Part five: l.193 'Now sires' - l.234 'Of hir assent'

Synopsis of l.193-234

The triumph of youth and energy: the Wife' first three husbands 

The Wife begins the narrative of her marriages. The first three husbands (good, rich and old) are treated collectively. They are so old that they can scarcely perform their marital duties, so the wife makes them work at it. She sees no need to please them once she has gained control of their wealth and land. She makes them believe her lies. 

Commentary on l.193-234

l.194-5 As evere moote I drynken wyn or ale, / I shal seye sooth: The Wife asserts her truthfulness, then proceeds to demonstrate how she deceived her husbands.

l.200 Ye woot wel what I meene of this, pardee!: The Wife stresses the innuendo of l.198-9 and invites the audience to share her joke about the husbands' sexual failures.

l.217-8 The bacon … / … at dunmowe: In Dunmow, Essex, a side of bacon was given each year to a couple who had not quarrelled. The Wife is proud not to be a candidate for this prize. Her husband management depends on making them pleased just to be spoken to pleasantly.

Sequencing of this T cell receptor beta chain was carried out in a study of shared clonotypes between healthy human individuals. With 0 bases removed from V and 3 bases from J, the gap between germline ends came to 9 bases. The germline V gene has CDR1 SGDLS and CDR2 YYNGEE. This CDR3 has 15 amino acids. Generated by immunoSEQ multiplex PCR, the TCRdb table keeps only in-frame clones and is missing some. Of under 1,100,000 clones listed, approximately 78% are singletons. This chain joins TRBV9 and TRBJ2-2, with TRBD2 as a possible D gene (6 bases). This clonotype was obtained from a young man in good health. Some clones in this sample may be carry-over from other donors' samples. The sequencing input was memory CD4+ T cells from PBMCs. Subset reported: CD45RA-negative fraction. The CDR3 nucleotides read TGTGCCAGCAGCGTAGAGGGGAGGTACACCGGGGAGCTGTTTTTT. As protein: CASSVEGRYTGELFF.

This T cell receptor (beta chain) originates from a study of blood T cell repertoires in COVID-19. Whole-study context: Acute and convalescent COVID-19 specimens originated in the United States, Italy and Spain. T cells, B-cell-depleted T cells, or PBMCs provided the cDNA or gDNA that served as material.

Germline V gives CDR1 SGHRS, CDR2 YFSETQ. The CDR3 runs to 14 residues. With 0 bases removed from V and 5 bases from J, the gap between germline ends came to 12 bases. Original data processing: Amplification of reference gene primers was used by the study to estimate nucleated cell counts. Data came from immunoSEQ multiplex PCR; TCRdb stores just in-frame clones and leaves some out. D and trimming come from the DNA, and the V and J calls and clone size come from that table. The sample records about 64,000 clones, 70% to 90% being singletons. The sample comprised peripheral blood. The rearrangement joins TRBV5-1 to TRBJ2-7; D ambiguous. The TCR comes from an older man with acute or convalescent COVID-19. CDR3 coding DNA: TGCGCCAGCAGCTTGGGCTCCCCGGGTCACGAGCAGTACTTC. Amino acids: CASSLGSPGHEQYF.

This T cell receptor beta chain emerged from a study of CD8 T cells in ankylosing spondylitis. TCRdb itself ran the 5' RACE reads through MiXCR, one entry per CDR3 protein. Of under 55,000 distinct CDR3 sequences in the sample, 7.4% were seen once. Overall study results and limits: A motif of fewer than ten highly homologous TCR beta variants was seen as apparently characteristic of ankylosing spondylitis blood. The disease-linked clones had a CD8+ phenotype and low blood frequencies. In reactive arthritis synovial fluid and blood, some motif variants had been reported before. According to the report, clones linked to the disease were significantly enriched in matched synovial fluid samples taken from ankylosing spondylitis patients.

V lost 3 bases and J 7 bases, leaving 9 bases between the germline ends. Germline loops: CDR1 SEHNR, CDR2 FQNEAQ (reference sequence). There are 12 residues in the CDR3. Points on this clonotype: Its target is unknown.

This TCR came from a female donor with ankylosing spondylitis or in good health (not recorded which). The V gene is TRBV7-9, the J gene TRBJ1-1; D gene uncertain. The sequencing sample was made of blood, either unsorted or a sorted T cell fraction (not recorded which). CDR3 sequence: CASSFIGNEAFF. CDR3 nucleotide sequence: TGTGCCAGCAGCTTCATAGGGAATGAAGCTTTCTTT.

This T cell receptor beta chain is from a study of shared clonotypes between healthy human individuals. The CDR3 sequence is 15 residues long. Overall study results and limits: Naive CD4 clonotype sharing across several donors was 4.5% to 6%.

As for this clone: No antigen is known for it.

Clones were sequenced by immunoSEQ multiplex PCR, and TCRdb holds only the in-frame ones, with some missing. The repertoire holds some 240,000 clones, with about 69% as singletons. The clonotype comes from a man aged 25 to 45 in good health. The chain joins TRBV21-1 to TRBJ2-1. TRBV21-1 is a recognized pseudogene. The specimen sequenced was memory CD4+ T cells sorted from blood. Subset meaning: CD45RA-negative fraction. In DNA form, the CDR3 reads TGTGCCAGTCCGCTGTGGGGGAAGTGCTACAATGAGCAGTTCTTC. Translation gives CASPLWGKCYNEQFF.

l.225-6 Ye wise wyves, … / Thus shulde ye speke: The Wife sets herself up as an ‘authority' advising other women how to tame their husbands.

l.227-8 kan ther no man / Swere and lyen, as a womman kan: This is the kind of anti-feminist sentiment which we would expect the Wife to refute rather than support.

l.232 Bere hym on honde that the cow is wood: In Middle English, ‘cow' could refer to a bird (the chough) as here, or a cow. The medieval fable of a husband duped by his wife and her servant over a talking bird indicates the kind of female cunning exemplified by the Wife. Chaucer uses her to demonstrate how language can both reveal and conceal. As the Wife reveals to the listeners how she has gained dominance over her husbands, Chaucer also allows the listeners to see her cunning. 

Investigating l.193-234

  • The vocabulary of relationship. Pick out the words from this section that relate to ideas about:
    • Working
    • Giving
    • Holding
    • Receiving
    • Deceiving
  • What does Dame Alison's use of words about working, giving, holding, receiving and deceiving reveal about Chaucer's representation of her as a wife?
Related material
Scan and go

Scan on your mobile for direct link.